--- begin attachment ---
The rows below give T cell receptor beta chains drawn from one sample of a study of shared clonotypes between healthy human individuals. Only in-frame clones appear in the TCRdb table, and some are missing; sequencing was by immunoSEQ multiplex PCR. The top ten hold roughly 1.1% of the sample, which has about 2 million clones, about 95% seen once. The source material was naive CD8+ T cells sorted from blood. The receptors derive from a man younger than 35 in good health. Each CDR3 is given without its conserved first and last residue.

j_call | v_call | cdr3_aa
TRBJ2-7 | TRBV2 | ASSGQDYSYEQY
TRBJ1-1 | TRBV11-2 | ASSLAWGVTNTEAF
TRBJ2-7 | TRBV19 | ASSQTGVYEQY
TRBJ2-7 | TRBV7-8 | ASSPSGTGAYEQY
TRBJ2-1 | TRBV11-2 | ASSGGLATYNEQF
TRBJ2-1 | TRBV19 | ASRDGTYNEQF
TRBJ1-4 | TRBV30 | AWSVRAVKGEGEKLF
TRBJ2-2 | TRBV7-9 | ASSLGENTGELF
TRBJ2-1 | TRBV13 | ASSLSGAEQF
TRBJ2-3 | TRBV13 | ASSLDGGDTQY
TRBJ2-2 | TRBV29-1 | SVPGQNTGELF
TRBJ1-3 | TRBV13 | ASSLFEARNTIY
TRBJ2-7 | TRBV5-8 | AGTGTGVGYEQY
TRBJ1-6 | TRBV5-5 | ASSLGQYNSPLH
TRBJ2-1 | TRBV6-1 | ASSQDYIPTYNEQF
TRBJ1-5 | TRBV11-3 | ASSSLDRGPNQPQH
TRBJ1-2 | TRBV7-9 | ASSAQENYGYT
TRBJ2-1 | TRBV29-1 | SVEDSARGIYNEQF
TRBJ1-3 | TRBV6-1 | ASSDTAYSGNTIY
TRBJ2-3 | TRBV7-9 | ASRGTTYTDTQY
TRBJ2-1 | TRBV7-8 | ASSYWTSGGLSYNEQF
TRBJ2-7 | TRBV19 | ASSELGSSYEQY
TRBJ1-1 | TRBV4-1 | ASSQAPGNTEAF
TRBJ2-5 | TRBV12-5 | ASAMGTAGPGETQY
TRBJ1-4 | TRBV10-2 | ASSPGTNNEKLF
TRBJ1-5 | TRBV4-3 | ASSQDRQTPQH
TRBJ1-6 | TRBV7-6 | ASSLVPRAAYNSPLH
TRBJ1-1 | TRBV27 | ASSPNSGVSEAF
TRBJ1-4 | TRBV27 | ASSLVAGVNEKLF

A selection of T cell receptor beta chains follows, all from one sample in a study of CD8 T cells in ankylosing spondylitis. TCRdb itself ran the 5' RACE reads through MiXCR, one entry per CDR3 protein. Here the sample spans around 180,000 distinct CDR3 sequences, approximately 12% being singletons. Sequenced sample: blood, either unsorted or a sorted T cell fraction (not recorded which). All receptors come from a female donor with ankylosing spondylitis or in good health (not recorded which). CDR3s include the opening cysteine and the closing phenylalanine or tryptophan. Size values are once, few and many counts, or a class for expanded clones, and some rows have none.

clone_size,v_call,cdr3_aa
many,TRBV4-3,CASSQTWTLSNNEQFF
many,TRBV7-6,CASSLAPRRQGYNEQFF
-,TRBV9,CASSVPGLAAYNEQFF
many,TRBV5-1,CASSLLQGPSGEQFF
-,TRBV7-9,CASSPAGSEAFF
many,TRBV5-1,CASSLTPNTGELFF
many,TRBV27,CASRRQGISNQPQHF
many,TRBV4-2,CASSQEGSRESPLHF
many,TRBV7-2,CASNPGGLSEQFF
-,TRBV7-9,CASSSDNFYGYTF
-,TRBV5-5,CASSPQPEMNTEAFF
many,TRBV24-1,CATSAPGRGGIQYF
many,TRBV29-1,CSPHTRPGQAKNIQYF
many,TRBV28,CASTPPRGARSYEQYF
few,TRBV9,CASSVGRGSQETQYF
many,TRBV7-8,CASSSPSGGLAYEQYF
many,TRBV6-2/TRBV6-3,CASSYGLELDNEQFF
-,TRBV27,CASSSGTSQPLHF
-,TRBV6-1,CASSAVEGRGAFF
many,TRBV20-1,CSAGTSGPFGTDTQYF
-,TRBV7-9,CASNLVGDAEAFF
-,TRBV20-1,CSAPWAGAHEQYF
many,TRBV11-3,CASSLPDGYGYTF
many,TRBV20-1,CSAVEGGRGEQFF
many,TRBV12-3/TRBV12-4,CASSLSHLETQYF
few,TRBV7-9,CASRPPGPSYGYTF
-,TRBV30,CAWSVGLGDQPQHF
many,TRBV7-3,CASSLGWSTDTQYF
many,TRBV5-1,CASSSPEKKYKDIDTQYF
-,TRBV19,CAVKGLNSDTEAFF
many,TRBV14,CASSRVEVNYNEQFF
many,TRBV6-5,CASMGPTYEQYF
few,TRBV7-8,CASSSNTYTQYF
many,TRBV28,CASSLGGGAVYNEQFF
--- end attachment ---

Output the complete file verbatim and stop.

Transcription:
The rows below give T cell receptor beta chains drawn from one sample of a study of shared clonotypes between healthy human individuals. Only in-frame clones appear in the TCRdb table, and some are missing; sequencing was by immunoSEQ multiplex PCR. The top ten hold roughly 1.1% of the sample, which has about 2 million clones, about 95% seen once. The source material was naive CD8+ T cells sorted from blood. The receptors derive from a man younger than 35 in good health. Each CDR3 is given without its conserved first and last residue.

j_call | v_call | cdr3_aa
TRBJ2-7 | TRBV2 | ASSGQDYSYEQY
TRBJ1-1 | TRBV11-2 | ASSLAWGVTNTEAF
TRBJ2-7 | TRBV19 | ASSQTGVYEQY
TRBJ2-7 | TRBV7-8 | ASSPSGTGAYEQY
TRBJ2-1 | TRBV11-2 | ASSGGLATYNEQF
TRBJ2-1 | TRBV19 | ASRDGTYNEQF
TRBJ1-4 | TRBV30 | AWSVRAVKGEGEKLF
TRBJ2-2 | TRBV7-9 | ASSLGENTGELF
TRBJ2-1 | TRBV13 | ASSLSGAEQF
TRBJ2-3 | TRBV13 | ASSLDGGDTQY
TRBJ2-2 | TRBV29-1 | SVPGQNTGELF
TRBJ1-3 | TRBV13 | ASSLFEARNTIY
TRBJ2-7 | TRBV5-8 | AGTGTGVGYEQY
TRBJ1-6 | TRBV5-5 | ASSLGQYNSPLH
TRBJ2-1 | TRBV6-1 | ASSQDYIPTYNEQF
TRBJ1-5 | TRBV11-3 | ASSSLDRGPNQPQH
TRBJ1-2 | TRBV7-9 | ASSAQENYGYT
TRBJ2-1 | TRBV29-1 | SVEDSARGIYNEQF
TRBJ1-3 | TRBV6-1 | ASSDTAYSGNTIY
TRBJ2-3 | TRBV7-9 | ASRGTTYTDTQY
TRBJ2-1 | TRBV7-8 | ASSYWTSGGLSYNEQF
TRBJ2-7 | TRBV19 | ASSELGSSYEQY
TRBJ1-1 | TRBV4-1 | ASSQAPGNTEAF
TRBJ2-5 | TRBV12-5 | ASAMGTAGPGETQY
TRBJ1-4 | TRBV10-2 | ASSPGTNNEKLF
TRBJ1-5 | TRBV4-3 | ASSQDRQTPQH
TRBJ1-6 | TRBV7-6 | ASSLVPRAAYNSPLH
TRBJ1-1 | TRBV27 | ASSPNSGVSEAF
TRBJ1-4 | TRBV27 | ASSLVAGVNEKLF

A selection of T cell receptor beta chains follows, all from one sample in a study of CD8 T cells in ankylosing spondylitis. TCRdb itself ran the 5' RACE reads through MiXCR, one entry per CDR3 protein. Here the sample spans around 180,000 distinct CDR3 sequences, approximately 12% being singletons. Sequenced sample: blood, either unsorted or a sorted T cell fraction (not recorded which). All receptors come from a female donor with ankylosing spondylitis or in good health (not recorded which). CDR3s include the opening cysteine and the closing phenylalanine or tryptophan. Size values are once, few and many counts, or a class for expanded clones, and some rows have none.

clone_size,v_call,cdr3_aa
many,TRBV4-3,CASSQTWTLSNNEQFF
many,TRBV7-6,CASSLAPRRQGYNEQFF
-,TRBV9,CASSVPGLAAYNEQFF
many,TRBV5-1,CASSLLQGPSGEQFF
-,TRBV7-9,CASSPAGSEAFF
many,TRBV5-1,CASSLTPNTGELFF
many,TRBV27,CASRRQGISNQPQHF
many,TRBV4-2,CASSQEGSRESPLHF
many,TRBV7-2,CASNPGGLSEQFF
-,TRBV7-9,CASSSDNFYGYTF
-,TRBV5-5,CASSPQPEMNTEAFF
many,TRBV24-1,CATSAPGRGGIQYF
many,TRBV29-1,CSPHTRPGQAKNIQYF
many,TRBV28,CASTPPRGARSYEQYF
few,TRBV9,CASSVGRGSQETQYF
many,TRBV7-8,CASSSPSGGLAYEQYF
many,TRBV6-2/TRBV6-3,CASSYGLELDNEQFF
-,TRBV27,CASSSGTSQPLHF
-,TRBV6-1,CASSAVEGRGAFF
many,TRBV20-1,CSAGTSGPFGTDTQYF
-,TRBV7-9,CASNLVGDAEAFF
-,TRBV20-1,CSAPWAGAHEQYF
many,TRBV11-3,CASSLPDGYGYTF
many,TRBV20-1,CSAVEGGRGEQFF
many,TRBV12-3/TRBV12-4,CASSLSHLETQYF
few,TRBV7-9,CASRPPGPSYGYTF
-,TRBV30,CAWSVGLGDQPQHF
many,TRBV7-3,CASSLGWSTDTQYF
many,TRBV5-1,CASSSPEKKYKDIDTQYF
-,TRBV19,CAVKGLNSDTEAFF
many,TRBV14,CASSRVEVNYNEQFF
many,TRBV6-5,CASMGPTYEQYF
few,TRBV7-8,CASSSNTYTQYF
many,TRBV28,CASSLGGGAVYNEQFF